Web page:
The 1980’s are fondly remembered for many different things. From the “cold war” to Live-aid, that period of time brought about tremendous changes to our society in the realm of politics, arts, music, entertainment and technology. One of those dramatic transformations was the rapid evolution of video games, both from an arcade perspective and in the home with the first full-fledged generation of consoles. While almost everyone seems to recall the most popular systems from that decade such as the Atari 2600 and the Nintendo Entertainment System, the number of companies attempting to cash in during its height of popularity caused many competent consoles to be cast to the side without ever achieving their own level of brilliance and appreciation on either a critical or popular level. One such gaming system of that era, the ColecoVision is outlined as part of the history of Coleco: The Official Book (Booqc Publishing, 225 pages MSRP $34.99) by
Narrating the history of the Coleco company itself, from its humble beginnings as the Connecticut Leather Company during the Great Depression to its heyday spear heading the ColecoVision push and the Cabbage Patch Kids phenomenon, Clerc-Renaud and Dupuis make a concerted effort to provide readers a detailed history of the company never chronicled before to this extent. Along the way the duo relate the challenges the company faced over the years by creating a timeline that in many ways was dictated by decisions and events that helped shape our United State’s historical structure for much of the 20th century. While the book does devote a great bit of space to the ColecoVision, the best parts are often the company’s continued attempts to gain a strong foothold in the world wide marketplace, with investments into everything from being a player on toy and electronic game retail shelves to its outside the box reaches into the pool and snowmobile industry.
These stories of Coleco’s never ending attempts to grab that elusive brass ring are some of the most endearing and eye opening parts of the documentation. Even the company’s expansion into Canada is retold as the company went to great efforts to become a highly sought after company with products that catered to their adopted home. However as expected, the book does carve out a large portion of the story for the rise of electronics and how the electronics age pointed the way for the ColecoVision and other prominent Coleco entertainment devices to come to life. This would include the iterations of the Telstar, a Pong-like predecessor to ColecoVision and the company’s first true entry into the gaming console industry.
Much of the book is devoted to electronic gaming and even details Coleco’s off and on again working partnership with the man known as the “father of video games” Ralph Baer among many other tales as it recounts the birth and early infancy of the home console industry. What makes the Coleco story more special is that even though the gaming division was such a big part of the equation for the company, the book does not forget to go into detail about the many highs and lows that were endured and the decisions with their product lines that ultimately proved good or bad for them including their more famous (and infamous) products such as the disappointment of the Adam computer expansion, the challenges of the ColecoVision era and the Cabbage Patch Kids explosion and how it became the “must have” toy of its time period.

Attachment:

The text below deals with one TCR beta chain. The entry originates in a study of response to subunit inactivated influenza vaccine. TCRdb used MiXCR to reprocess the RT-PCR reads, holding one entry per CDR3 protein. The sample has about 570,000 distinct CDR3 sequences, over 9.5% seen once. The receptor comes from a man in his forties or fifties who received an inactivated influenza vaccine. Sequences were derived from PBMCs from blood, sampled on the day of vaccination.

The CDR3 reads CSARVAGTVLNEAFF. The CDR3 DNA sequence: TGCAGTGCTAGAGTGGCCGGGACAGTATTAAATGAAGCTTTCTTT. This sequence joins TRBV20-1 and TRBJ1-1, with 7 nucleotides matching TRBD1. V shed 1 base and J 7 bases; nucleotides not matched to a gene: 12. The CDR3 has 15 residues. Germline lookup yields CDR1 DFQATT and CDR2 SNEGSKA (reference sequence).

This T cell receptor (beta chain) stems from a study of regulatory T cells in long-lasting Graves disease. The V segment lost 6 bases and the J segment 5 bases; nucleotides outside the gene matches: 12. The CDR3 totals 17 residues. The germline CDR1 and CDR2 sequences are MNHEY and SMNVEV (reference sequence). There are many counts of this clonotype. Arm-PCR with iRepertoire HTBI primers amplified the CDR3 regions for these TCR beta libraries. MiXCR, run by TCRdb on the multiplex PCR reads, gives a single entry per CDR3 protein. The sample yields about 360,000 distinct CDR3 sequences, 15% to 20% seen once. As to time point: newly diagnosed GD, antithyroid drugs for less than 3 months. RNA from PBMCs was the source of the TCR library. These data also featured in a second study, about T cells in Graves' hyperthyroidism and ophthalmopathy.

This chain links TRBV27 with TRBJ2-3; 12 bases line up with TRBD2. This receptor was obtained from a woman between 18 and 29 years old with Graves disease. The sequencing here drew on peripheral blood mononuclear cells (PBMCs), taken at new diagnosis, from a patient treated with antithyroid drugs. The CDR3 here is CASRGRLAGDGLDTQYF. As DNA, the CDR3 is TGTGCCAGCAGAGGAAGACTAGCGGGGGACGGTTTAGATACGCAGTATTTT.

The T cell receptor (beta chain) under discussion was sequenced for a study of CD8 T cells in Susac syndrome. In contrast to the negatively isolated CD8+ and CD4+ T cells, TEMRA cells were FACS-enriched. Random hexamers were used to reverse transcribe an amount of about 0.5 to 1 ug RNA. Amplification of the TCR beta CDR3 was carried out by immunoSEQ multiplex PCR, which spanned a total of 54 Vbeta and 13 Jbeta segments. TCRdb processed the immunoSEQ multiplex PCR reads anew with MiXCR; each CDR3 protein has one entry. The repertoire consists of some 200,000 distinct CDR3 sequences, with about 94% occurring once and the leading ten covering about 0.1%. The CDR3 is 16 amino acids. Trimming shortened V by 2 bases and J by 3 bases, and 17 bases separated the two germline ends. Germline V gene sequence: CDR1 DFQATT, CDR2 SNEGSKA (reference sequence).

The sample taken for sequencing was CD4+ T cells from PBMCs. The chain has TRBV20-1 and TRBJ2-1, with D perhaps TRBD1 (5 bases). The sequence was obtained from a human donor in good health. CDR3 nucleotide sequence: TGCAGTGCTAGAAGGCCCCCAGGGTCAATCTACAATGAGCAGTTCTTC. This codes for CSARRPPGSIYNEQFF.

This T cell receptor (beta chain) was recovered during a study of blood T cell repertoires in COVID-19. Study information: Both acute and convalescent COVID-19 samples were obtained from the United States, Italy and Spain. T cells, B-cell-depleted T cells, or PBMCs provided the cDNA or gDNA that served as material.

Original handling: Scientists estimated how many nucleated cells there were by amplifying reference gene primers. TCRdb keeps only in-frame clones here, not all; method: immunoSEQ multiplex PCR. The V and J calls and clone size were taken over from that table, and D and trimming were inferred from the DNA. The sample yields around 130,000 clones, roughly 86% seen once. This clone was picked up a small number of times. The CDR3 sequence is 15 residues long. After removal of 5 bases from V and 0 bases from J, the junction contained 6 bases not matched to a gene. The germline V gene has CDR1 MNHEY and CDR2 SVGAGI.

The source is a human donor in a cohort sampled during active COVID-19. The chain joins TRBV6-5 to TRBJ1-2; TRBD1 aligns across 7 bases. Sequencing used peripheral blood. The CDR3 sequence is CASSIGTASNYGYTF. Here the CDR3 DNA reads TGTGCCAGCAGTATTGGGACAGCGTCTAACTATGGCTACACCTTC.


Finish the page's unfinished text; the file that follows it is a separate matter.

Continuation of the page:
Packed with interviews from company representatives, historical accounts and facts that both chronicle and mirror the rise and fall of the Coleco company, Clerc-Renaud and Dupuis have in the process given life to what many feel is a name that has been either underappreciated over the years or almost forgotten in many circles of pop culture. Coleco: The Official Book is a brilliant look back at a corporate giant who’s time has come and gone but one who left behind a catalog of notable items that still have collectors smiling even to this day. It is a tale not only for those interested in retro gaming but for readers looking for a virtually untold story of a company who’s products provide keen insight into decades of pop culture. Coleco Inc., once a icon of the toy and gaming industry gets its opportunity to rise from the ashes again, even if it’s only for the time it takes to read 225 pages.
(Please note that for this review we did receive a code/copy/product from the Public Relations Firm, Developer and/or Publisher responsible for distribution to the press.)